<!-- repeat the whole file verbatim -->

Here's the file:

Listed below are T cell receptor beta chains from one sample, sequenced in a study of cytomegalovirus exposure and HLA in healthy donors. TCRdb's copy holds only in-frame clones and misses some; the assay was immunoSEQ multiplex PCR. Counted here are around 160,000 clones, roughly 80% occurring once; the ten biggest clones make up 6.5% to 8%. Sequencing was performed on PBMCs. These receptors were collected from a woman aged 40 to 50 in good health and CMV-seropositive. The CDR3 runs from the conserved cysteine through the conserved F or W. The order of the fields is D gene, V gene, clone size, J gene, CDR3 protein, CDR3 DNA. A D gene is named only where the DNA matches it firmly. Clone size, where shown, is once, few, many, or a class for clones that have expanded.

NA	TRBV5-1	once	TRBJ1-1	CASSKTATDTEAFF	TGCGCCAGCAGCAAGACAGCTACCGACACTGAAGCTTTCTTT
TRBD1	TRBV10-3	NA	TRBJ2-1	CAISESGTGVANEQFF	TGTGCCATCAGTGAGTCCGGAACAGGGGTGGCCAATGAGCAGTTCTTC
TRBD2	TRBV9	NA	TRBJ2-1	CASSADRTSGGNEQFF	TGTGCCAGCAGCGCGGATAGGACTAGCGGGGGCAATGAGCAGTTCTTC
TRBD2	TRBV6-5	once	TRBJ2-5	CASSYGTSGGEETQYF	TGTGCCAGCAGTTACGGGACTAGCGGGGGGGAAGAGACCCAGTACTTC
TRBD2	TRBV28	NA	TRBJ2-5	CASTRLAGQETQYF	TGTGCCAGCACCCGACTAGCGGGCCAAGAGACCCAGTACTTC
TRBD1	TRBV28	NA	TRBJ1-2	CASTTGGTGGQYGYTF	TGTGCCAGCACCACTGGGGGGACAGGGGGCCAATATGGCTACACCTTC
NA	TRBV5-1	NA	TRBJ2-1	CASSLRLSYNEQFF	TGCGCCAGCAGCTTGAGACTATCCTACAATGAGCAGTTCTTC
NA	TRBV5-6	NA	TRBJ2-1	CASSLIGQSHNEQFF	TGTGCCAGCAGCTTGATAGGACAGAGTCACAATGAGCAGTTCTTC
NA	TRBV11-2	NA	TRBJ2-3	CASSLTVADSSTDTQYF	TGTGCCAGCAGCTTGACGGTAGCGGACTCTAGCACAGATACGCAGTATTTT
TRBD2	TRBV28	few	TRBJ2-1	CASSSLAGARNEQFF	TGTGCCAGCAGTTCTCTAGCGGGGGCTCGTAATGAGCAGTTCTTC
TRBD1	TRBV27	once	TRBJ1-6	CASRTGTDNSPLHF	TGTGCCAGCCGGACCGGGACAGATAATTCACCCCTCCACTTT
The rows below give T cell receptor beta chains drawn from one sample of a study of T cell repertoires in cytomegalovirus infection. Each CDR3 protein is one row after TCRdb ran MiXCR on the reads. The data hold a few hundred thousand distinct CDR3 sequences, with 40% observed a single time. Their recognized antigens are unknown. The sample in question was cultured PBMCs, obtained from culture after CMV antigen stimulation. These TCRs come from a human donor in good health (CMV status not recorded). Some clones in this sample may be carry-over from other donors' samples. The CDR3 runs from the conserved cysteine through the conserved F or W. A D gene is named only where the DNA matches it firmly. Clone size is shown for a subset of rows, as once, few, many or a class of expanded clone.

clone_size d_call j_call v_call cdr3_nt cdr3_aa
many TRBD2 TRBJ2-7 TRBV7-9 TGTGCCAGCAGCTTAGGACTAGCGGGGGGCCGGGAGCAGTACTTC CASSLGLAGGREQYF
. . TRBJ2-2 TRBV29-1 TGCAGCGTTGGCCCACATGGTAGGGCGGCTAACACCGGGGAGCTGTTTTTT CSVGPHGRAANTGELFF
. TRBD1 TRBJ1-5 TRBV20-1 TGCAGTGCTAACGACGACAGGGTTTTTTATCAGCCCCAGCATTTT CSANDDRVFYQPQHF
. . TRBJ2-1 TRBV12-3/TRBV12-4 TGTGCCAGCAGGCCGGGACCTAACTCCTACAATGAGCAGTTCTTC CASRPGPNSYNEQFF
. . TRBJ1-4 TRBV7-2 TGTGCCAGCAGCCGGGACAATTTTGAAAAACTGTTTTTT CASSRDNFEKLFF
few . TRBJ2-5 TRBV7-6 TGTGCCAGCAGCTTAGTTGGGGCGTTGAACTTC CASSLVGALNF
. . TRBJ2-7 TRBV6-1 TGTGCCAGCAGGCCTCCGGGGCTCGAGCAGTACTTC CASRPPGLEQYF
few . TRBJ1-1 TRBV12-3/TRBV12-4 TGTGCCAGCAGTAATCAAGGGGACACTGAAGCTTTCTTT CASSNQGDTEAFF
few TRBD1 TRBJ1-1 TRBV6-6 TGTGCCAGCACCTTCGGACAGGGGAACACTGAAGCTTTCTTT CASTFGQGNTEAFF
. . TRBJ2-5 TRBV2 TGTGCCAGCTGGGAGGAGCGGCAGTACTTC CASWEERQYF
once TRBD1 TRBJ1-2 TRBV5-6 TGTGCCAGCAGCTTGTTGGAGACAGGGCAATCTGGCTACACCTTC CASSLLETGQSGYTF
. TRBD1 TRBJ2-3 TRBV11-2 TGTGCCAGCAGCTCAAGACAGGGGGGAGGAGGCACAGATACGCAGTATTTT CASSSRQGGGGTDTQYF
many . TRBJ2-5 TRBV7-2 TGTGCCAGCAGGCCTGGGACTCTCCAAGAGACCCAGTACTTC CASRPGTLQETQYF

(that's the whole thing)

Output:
Listed below are T cell receptor beta chains from one sample, sequenced in a study of cytomegalovirus exposure and HLA in healthy donors. TCRdb's copy holds only in-frame clones and misses some; the assay was immunoSEQ multiplex PCR. Counted here are around 160,000 clones, roughly 80% occurring once; the ten biggest clones make up 6.5% to 8%. Sequencing was performed on PBMCs. These receptors were collected from a woman aged 40 to 50 in good health and CMV-seropositive. The CDR3 runs from the conserved cysteine through the conserved F or W. The order of the fields is D gene, V gene, clone size, J gene, CDR3 protein, CDR3 DNA. A D gene is named only where the DNA matches it firmly. Clone size, where shown, is once, few, many, or a class for clones that have expanded.

NA	TRBV5-1	once	TRBJ1-1	CASSKTATDTEAFF	TGCGCCAGCAGCAAGACAGCTACCGACACTGAAGCTTTCTTT
TRBD1	TRBV10-3	NA	TRBJ2-1	CAISESGTGVANEQFF	TGTGCCATCAGTGAGTCCGGAACAGGGGTGGCCAATGAGCAGTTCTTC
TRBD2	TRBV9	NA	TRBJ2-1	CASSADRTSGGNEQFF	TGTGCCAGCAGCGCGGATAGGACTAGCGGGGGCAATGAGCAGTTCTTC
TRBD2	TRBV6-5	once	TRBJ2-5	CASSYGTSGGEETQYF	TGTGCCAGCAGTTACGGGACTAGCGGGGGGGAAGAGACCCAGTACTTC
TRBD2	TRBV28	NA	TRBJ2-5	CASTRLAGQETQYF	TGTGCCAGCACCCGACTAGCGGGCCAAGAGACCCAGTACTTC
TRBD1	TRBV28	NA	TRBJ1-2	CASTTGGTGGQYGYTF	TGTGCCAGCACCACTGGGGGGACAGGGGGCCAATATGGCTACACCTTC
NA	TRBV5-1	NA	TRBJ2-1	CASSLRLSYNEQFF	TGCGCCAGCAGCTTGAGACTATCCTACAATGAGCAGTTCTTC
NA	TRBV5-6	NA	TRBJ2-1	CASSLIGQSHNEQFF	TGTGCCAGCAGCTTGATAGGACAGAGTCACAATGAGCAGTTCTTC
NA	TRBV11-2	NA	TRBJ2-3	CASSLTVADSSTDTQYF	TGTGCCAGCAGCTTGACGGTAGCGGACTCTAGCACAGATACGCAGTATTTT
TRBD2	TRBV28	few	TRBJ2-1	CASSSLAGARNEQFF	TGTGCCAGCAGTTCTCTAGCGGGGGCTCGTAATGAGCAGTTCTTC
TRBD1	TRBV27	once	TRBJ1-6	CASRTGTDNSPLHF	TGTGCCAGCCGGACCGGGACAGATAATTCACCCCTCCACTTT
The rows below give T cell receptor beta chains drawn from one sample of a study of T cell repertoires in cytomegalovirus infection. Each CDR3 protein is one row after TCRdb ran MiXCR on the reads. The data hold a few hundred thousand distinct CDR3 sequences, with 40% observed a single time. Their recognized antigens are unknown. The sample in question was cultured PBMCs, obtained from culture after CMV antigen stimulation. These TCRs come from a human donor in good health (CMV status not recorded). Some clones in this sample may be carry-over from other donors' samples. The CDR3 runs from the conserved cysteine through the conserved F or W. A D gene is named only where the DNA matches it firmly. Clone size is shown for a subset of rows, as once, few, many or a class of expanded clone.

clone_size d_call j_call v_call cdr3_nt cdr3_aa
many TRBD2 TRBJ2-7 TRBV7-9 TGTGCCAGCAGCTTAGGACTAGCGGGGGGCCGGGAGCAGTACTTC CASSLGLAGGREQYF
. . TRBJ2-2 TRBV29-1 TGCAGCGTTGGCCCACATGGTAGGGCGGCTAACACCGGGGAGCTGTTTTTT CSVGPHGRAANTGELFF
. TRBD1 TRBJ1-5 TRBV20-1 TGCAGTGCTAACGACGACAGGGTTTTTTATCAGCCCCAGCATTTT CSANDDRVFYQPQHF
. . TRBJ2-1 TRBV12-3/TRBV12-4 TGTGCCAGCAGGCCGGGACCTAACTCCTACAATGAGCAGTTCTTC CASRPGPNSYNEQFF
. . TRBJ1-4 TRBV7-2 TGTGCCAGCAGCCGGGACAATTTTGAAAAACTGTTTTTT CASSRDNFEKLFF
few . TRBJ2-5 TRBV7-6 TGTGCCAGCAGCTTAGTTGGGGCGTTGAACTTC CASSLVGALNF
. . TRBJ2-7 TRBV6-1 TGTGCCAGCAGGCCTCCGGGGCTCGAGCAGTACTTC CASRPPGLEQYF
few . TRBJ1-1 TRBV12-3/TRBV12-4 TGTGCCAGCAGTAATCAAGGGGACACTGAAGCTTTCTTT CASSNQGDTEAFF
few TRBD1 TRBJ1-1 TRBV6-6 TGTGCCAGCACCTTCGGACAGGGGAACACTGAAGCTTTCTTT CASTFGQGNTEAFF
. . TRBJ2-5 TRBV2 TGTGCCAGCTGGGAGGAGCGGCAGTACTTC CASWEERQYF
once TRBD1 TRBJ1-2 TRBV5-6 TGTGCCAGCAGCTTGTTGGAGACAGGGCAATCTGGCTACACCTTC CASSLLETGQSGYTF
. TRBD1 TRBJ2-3 TRBV11-2 TGTGCCAGCAGCTCAAGACAGGGGGGAGGAGGCACAGATACGCAGTATTTT CASSSRQGGGGTDTQYF
many . TRBJ2-5 TRBV7-2 TGTGCCAGCAGGCCTGGGACTCTCCAAGAGACCCAGTACTTC CASRPGTLQETQYF